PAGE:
Come to think of it, I’m not sure I’ve ever heard a show dog bark. Even Lassie barked, or sometimes emitted a sort of pleading, plaintive whimper. When things were really urgent, like someone was buried in an avalanche, Lassie used the whimper to get someone’s attention. Lassie never drooled. Not once.

Brock spends all day in the house and right now, as I write this, he’s curled up here atop a small table in my home office, snoring and twitching and shedding. He repositions now and then if the phone rings or I get up to stretch or curse my laptop’s finicky keyboard. He’s got it made. When I tell him that, I get a blank stare. But I’m used to that because I get the same blank stare from our 16-year-old when I tell him the same thing.


We give Brock baths. We cut his hair. That’s about all the primping he has in common with a show dog. The only professional attention he receives, beyond regular costly visits to the vet, is the occasional trip to the pet shop where they cut his nails. No one in our house wants to tackle that job.

“Wow, the softest paws I’ve ever felt,’’ said the young fellow at the pet shop who recently clipped Brock’s nails. ‘’Amazing. How old is he?’’

Brock is 7 years old. He rarely leaves the house. I explained, other than short walks, he rarely touches anything harder than the ceramic tiles on the kitchen floor.

“See, Brock,’’ I said. “You’ve got it made.’’ Blank stare.

The Westminster Dog Show is the Super Bowl for dogs. Brock doesn’t care. When it has been on TV, I’ve tried to engage him, curious to see how he’ll respond to the dogs as they are put through their paces. No interest. If there’s a tight shot on a dog’s face, he’ll sometimes offer a light growl, wag his tail slightly, but little more. Provided there isn’t a pizza commercial with a doorbell ringing, he’s unimpressed.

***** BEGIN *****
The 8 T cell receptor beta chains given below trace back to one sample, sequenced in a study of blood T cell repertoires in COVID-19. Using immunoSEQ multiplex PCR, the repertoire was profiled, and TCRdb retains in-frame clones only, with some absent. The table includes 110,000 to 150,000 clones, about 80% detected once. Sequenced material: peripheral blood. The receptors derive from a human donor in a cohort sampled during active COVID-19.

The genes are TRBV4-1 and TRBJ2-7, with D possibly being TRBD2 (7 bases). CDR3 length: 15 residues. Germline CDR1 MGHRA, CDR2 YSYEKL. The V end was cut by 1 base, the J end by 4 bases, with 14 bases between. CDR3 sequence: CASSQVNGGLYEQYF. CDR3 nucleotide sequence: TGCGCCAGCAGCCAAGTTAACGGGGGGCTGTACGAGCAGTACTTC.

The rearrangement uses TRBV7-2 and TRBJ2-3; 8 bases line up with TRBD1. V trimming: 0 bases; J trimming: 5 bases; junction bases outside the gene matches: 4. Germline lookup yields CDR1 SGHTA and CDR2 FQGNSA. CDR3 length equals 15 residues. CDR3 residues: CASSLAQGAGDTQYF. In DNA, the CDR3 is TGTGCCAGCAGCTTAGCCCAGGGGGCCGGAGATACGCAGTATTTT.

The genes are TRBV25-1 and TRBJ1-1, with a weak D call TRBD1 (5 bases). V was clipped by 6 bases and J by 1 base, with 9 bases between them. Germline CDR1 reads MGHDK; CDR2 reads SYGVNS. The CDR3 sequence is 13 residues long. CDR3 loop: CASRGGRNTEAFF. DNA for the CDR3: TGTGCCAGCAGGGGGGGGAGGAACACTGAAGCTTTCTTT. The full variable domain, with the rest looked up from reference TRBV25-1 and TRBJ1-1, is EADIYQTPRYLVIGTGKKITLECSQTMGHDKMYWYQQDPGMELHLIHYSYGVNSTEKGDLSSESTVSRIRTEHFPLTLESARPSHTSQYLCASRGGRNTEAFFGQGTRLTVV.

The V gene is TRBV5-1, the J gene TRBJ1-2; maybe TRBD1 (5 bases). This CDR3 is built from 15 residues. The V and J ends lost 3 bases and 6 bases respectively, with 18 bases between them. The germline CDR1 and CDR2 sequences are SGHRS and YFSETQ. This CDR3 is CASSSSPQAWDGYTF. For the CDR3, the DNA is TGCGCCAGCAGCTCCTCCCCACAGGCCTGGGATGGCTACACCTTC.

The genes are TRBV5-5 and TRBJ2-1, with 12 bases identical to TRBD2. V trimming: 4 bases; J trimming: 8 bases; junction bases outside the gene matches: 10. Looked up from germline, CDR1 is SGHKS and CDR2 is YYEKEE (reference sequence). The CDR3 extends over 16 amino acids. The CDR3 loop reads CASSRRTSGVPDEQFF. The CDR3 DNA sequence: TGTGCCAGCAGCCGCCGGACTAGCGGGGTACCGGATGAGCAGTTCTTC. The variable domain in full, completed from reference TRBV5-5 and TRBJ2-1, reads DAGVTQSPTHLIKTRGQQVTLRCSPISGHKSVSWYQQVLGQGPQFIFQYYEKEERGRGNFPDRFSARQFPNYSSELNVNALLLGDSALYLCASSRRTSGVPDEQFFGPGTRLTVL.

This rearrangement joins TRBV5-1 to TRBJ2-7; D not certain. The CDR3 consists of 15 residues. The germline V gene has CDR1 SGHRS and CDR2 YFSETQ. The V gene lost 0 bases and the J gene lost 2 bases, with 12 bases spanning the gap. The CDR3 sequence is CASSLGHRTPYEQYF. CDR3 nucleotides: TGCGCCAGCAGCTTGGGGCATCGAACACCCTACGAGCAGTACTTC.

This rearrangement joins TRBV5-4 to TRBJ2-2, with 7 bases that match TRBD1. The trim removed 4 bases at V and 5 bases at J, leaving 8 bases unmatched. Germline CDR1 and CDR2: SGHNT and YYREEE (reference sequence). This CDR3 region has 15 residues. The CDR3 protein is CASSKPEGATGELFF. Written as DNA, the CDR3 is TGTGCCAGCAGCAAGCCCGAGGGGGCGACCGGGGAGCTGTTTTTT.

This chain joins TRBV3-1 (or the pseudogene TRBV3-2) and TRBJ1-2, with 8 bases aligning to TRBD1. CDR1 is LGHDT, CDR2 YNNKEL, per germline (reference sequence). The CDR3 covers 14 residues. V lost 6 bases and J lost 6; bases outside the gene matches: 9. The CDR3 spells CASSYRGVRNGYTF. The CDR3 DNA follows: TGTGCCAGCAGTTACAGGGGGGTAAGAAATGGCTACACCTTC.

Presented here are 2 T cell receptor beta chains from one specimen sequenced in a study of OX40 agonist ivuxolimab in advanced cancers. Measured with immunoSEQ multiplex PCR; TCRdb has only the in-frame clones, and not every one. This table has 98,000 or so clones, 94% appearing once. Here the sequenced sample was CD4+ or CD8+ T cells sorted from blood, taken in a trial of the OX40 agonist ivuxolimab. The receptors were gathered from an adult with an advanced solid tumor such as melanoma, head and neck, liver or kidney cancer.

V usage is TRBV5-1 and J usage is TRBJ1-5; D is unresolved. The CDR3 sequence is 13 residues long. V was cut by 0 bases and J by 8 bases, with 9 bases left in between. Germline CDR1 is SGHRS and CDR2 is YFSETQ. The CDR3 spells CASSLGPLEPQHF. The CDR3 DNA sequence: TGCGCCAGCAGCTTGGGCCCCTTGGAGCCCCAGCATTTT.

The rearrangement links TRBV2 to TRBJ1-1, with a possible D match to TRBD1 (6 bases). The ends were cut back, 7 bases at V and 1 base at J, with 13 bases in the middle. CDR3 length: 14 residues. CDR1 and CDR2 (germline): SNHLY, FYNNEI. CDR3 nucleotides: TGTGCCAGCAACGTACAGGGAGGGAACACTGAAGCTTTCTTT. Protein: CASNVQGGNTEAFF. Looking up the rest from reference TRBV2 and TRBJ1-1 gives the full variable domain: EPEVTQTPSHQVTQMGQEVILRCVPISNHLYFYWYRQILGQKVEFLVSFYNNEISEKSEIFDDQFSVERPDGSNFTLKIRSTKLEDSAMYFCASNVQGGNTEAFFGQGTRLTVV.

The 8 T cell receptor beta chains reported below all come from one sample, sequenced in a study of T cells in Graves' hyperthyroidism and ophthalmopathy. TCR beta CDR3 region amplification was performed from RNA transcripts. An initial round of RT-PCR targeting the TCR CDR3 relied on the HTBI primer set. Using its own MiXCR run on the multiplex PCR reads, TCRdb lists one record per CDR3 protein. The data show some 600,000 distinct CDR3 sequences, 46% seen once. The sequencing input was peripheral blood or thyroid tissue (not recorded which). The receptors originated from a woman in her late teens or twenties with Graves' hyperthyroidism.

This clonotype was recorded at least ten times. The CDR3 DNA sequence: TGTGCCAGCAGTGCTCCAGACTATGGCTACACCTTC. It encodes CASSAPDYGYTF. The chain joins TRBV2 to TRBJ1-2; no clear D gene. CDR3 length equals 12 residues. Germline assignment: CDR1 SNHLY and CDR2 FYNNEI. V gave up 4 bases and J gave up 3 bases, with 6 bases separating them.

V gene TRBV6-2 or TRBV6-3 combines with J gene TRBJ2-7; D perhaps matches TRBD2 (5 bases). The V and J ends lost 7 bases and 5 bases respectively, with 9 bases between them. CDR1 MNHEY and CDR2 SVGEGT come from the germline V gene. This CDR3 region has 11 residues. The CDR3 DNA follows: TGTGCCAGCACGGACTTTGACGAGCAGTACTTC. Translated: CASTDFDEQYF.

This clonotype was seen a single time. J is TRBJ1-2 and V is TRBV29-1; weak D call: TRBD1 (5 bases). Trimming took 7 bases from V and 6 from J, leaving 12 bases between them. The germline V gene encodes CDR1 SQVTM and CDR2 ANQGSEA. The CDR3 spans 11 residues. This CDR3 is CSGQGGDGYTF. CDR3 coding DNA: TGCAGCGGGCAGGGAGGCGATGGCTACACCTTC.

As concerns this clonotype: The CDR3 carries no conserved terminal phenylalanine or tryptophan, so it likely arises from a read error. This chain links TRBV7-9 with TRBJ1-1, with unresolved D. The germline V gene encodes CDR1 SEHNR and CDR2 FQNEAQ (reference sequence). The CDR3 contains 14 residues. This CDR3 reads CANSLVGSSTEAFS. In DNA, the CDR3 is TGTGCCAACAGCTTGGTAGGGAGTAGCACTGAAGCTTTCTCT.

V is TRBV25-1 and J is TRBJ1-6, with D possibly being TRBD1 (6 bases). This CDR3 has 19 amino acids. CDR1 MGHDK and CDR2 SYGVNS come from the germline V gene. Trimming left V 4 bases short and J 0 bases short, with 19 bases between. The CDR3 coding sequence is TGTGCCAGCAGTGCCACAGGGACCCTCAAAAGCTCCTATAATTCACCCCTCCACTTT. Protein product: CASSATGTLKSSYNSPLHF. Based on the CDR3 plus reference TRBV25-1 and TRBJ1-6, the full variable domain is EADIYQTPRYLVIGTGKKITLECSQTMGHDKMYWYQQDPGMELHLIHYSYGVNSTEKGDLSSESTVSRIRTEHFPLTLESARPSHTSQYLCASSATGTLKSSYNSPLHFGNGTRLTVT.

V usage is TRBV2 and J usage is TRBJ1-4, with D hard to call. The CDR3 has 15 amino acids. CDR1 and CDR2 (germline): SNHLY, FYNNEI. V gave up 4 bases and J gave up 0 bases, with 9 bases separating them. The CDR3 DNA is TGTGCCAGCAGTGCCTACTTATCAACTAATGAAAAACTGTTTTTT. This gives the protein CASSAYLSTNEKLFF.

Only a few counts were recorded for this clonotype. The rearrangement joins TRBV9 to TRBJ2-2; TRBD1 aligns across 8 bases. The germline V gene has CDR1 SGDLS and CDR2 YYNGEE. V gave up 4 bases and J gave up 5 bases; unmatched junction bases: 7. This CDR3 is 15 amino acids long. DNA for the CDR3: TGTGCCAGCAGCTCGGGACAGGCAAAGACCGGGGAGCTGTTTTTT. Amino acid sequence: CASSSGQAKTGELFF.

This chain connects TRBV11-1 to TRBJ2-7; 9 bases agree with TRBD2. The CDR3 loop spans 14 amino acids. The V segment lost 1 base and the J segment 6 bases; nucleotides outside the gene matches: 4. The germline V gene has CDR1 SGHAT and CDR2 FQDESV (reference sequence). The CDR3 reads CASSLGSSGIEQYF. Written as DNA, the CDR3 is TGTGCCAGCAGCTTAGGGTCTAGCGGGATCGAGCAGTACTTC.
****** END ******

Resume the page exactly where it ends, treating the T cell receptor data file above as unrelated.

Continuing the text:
There are no performance rings in Brock’s world, no shows big or small. He eats, he sleeps, he sits with us, he sleeps with us, travels with us. If we’re out of town, he stays with relatives. He has never set a paw in a kennel. Dogs just aren’t his people.

If we vacation on this side of the Mississippi, he travels in the car with us. A stroll through downtown Savannah one steamy summer day came to end with Brock, near comatose, sitting in my lap with his nose fixed in the car’s air vent, the AC on full blast. He came around quickly, certainly faster than my wife, who had her nose jammed in the air vent on the passenger side. She’s from Buffalo. He gets his heat intolerance from her.

As a kid, I never had a dog. Now that I know the work and worry involved, I understand why my parents discouraged it. Truly caring for a dog isn’t maintenance, it’s lifestyle. If you’re in, if you care, you’re in on all fours.

But for all his bother, Brock has been my late-in-life constant companion, someone who both drives me nuts and preserves my sanity, with alternate switches of his tail. He loves his snacks, his bellyrubs, his walks in the park, and especially his road trips. If I’ve been gone a few days, he meets me at the door, so ecstatic that his whole little body contorts back and forth in the shape of boomerang until I toss my bag, drop to the floor and let him leap on my chest for a prolonged hug and groan. I know, it’s weird. And wonderful.

There are no fancy awards for dogs like Brock. They don’t appear in big shows, abide by orders, strut in trained cadence, play to a judge’s eye. They’re just dogs, our dogs, and every day they capture the ribbons of our hearts.

Kevin Paul Dupont can be reached at